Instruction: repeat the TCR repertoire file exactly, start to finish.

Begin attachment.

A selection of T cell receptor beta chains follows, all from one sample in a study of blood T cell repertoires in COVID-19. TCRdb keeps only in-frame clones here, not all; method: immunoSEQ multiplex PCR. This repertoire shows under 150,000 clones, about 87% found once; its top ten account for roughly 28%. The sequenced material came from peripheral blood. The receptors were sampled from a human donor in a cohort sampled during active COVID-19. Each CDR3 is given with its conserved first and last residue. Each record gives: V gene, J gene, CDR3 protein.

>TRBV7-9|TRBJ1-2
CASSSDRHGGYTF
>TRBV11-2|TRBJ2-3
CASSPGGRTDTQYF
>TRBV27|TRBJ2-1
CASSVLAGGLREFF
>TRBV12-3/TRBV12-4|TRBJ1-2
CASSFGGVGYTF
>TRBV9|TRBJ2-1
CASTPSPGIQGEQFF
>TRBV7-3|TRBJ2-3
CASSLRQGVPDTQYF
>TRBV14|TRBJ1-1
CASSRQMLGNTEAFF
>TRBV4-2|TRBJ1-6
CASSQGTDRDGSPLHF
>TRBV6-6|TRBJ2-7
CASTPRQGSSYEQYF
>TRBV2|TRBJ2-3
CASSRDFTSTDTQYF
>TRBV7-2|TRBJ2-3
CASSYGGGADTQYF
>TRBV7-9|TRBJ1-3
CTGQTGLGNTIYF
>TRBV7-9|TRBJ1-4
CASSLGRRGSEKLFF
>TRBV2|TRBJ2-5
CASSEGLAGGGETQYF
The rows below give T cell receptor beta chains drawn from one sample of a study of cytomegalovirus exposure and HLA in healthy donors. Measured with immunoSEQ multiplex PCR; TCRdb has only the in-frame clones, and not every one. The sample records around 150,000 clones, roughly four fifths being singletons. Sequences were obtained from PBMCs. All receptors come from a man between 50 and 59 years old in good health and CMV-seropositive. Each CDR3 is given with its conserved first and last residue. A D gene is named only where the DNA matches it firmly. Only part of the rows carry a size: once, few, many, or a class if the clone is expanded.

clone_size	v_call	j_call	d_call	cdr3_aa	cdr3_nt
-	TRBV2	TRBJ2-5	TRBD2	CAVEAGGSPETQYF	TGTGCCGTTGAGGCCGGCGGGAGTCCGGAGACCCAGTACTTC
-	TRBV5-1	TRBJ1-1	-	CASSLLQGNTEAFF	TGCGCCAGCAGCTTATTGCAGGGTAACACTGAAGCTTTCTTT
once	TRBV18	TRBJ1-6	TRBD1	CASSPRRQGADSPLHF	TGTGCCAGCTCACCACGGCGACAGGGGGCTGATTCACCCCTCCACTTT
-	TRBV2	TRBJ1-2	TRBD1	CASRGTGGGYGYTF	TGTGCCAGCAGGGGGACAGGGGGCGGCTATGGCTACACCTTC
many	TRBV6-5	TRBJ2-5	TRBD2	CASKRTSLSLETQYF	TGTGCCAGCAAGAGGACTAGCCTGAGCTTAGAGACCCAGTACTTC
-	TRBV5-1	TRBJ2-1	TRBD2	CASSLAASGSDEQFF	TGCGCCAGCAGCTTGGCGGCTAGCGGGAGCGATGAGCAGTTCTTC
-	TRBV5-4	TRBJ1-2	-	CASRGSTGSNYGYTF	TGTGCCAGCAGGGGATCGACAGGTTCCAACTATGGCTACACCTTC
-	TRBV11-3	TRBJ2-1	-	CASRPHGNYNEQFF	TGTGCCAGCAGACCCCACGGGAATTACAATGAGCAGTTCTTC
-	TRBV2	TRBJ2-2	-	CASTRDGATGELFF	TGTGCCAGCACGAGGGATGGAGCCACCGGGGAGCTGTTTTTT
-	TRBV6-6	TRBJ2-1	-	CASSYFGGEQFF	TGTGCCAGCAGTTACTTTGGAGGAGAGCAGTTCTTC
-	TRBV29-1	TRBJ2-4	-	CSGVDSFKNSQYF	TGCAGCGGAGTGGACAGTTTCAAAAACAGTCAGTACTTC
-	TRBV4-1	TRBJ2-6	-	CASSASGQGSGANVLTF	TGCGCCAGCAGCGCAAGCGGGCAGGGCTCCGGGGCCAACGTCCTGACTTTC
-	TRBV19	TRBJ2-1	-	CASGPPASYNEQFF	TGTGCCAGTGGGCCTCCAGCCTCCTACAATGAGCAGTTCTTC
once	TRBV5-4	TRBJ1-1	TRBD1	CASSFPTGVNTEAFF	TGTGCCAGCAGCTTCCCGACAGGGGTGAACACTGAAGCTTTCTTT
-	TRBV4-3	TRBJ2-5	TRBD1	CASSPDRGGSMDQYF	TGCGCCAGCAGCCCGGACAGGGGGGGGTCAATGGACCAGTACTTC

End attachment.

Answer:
A selection of T cell receptor beta chains follows, all from one sample in a study of blood T cell repertoires in COVID-19. TCRdb keeps only in-frame clones here, not all; method: immunoSEQ multiplex PCR. This repertoire shows under 150,000 clones, about 87% found once; its top ten account for roughly 28%. The sequenced material came from peripheral blood. The receptors were sampled from a human donor in a cohort sampled during active COVID-19. Each CDR3 is given with its conserved first and last residue. Each record gives: V gene, J gene, CDR3 protein.

>TRBV7-9|TRBJ1-2
CASSSDRHGGYTF
>TRBV11-2|TRBJ2-3
CASSPGGRTDTQYF
>TRBV27|TRBJ2-1
CASSVLAGGLREFF
>TRBV12-3/TRBV12-4|TRBJ1-2
CASSFGGVGYTF
>TRBV9|TRBJ2-1
CASTPSPGIQGEQFF
>TRBV7-3|TRBJ2-3
CASSLRQGVPDTQYF
>TRBV14|TRBJ1-1
CASSRQMLGNTEAFF
>TRBV4-2|TRBJ1-6
CASSQGTDRDGSPLHF
>TRBV6-6|TRBJ2-7
CASTPRQGSSYEQYF
>TRBV2|TRBJ2-3
CASSRDFTSTDTQYF
>TRBV7-2|TRBJ2-3
CASSYGGGADTQYF
>TRBV7-9|TRBJ1-3
CTGQTGLGNTIYF
>TRBV7-9|TRBJ1-4
CASSLGRRGSEKLFF
>TRBV2|TRBJ2-5
CASSEGLAGGGETQYF
The rows below give T cell receptor beta chains drawn from one sample of a study of cytomegalovirus exposure and HLA in healthy donors. Measured with immunoSEQ multiplex PCR; TCRdb has only the in-frame clones, and not every one. The sample records around 150,000 clones, roughly four fifths being singletons. Sequences were obtained from PBMCs. All receptors come from a man between 50 and 59 years old in good health and CMV-seropositive. Each CDR3 is given with its conserved first and last residue. A D gene is named only where the DNA matches it firmly. Only part of the rows carry a size: once, few, many, or a class if the clone is expanded.

clone_size	v_call	j_call	d_call	cdr3_aa	cdr3_nt
-	TRBV2	TRBJ2-5	TRBD2	CAVEAGGSPETQYF	TGTGCCGTTGAGGCCGGCGGGAGTCCGGAGACCCAGTACTTC
-	TRBV5-1	TRBJ1-1	-	CASSLLQGNTEAFF	TGCGCCAGCAGCTTATTGCAGGGTAACACTGAAGCTTTCTTT
once	TRBV18	TRBJ1-6	TRBD1	CASSPRRQGADSPLHF	TGTGCCAGCTCACCACGGCGACAGGGGGCTGATTCACCCCTCCACTTT
-	TRBV2	TRBJ1-2	TRBD1	CASRGTGGGYGYTF	TGTGCCAGCAGGGGGACAGGGGGCGGCTATGGCTACACCTTC
many	TRBV6-5	TRBJ2-5	TRBD2	CASKRTSLSLETQYF	TGTGCCAGCAAGAGGACTAGCCTGAGCTTAGAGACCCAGTACTTC
-	TRBV5-1	TRBJ2-1	TRBD2	CASSLAASGSDEQFF	TGCGCCAGCAGCTTGGCGGCTAGCGGGAGCGATGAGCAGTTCTTC
-	TRBV5-4	TRBJ1-2	-	CASRGSTGSNYGYTF	TGTGCCAGCAGGGGATCGACAGGTTCCAACTATGGCTACACCTTC
-	TRBV11-3	TRBJ2-1	-	CASRPHGNYNEQFF	TGTGCCAGCAGACCCCACGGGAATTACAATGAGCAGTTCTTC
-	TRBV2	TRBJ2-2	-	CASTRDGATGELFF	TGTGCCAGCACGAGGGATGGAGCCACCGGGGAGCTGTTTTTT
-	TRBV6-6	TRBJ2-1	-	CASSYFGGEQFF	TGTGCCAGCAGTTACTTTGGAGGAGAGCAGTTCTTC
-	TRBV29-1	TRBJ2-4	-	CSGVDSFKNSQYF	TGCAGCGGAGTGGACAGTTTCAAAAACAGTCAGTACTTC
-	TRBV4-1	TRBJ2-6	-	CASSASGQGSGANVLTF	TGCGCCAGCAGCGCAAGCGGGCAGGGCTCCGGGGCCAACGTCCTGACTTTC
-	TRBV19	TRBJ2-1	-	CASGPPASYNEQFF	TGTGCCAGTGGGCCTCCAGCCTCCTACAATGAGCAGTTCTTC
once	TRBV5-4	TRBJ1-1	TRBD1	CASSFPTGVNTEAFF	TGTGCCAGCAGCTTCCCGACAGGGGTGAACACTGAAGCTTTCTTT
-	TRBV4-3	TRBJ2-5	TRBD1	CASSPDRGGSMDQYF	TGCGCCAGCAGCCCGGACAGGGGGGGGTCAATGGACCAGTACTTC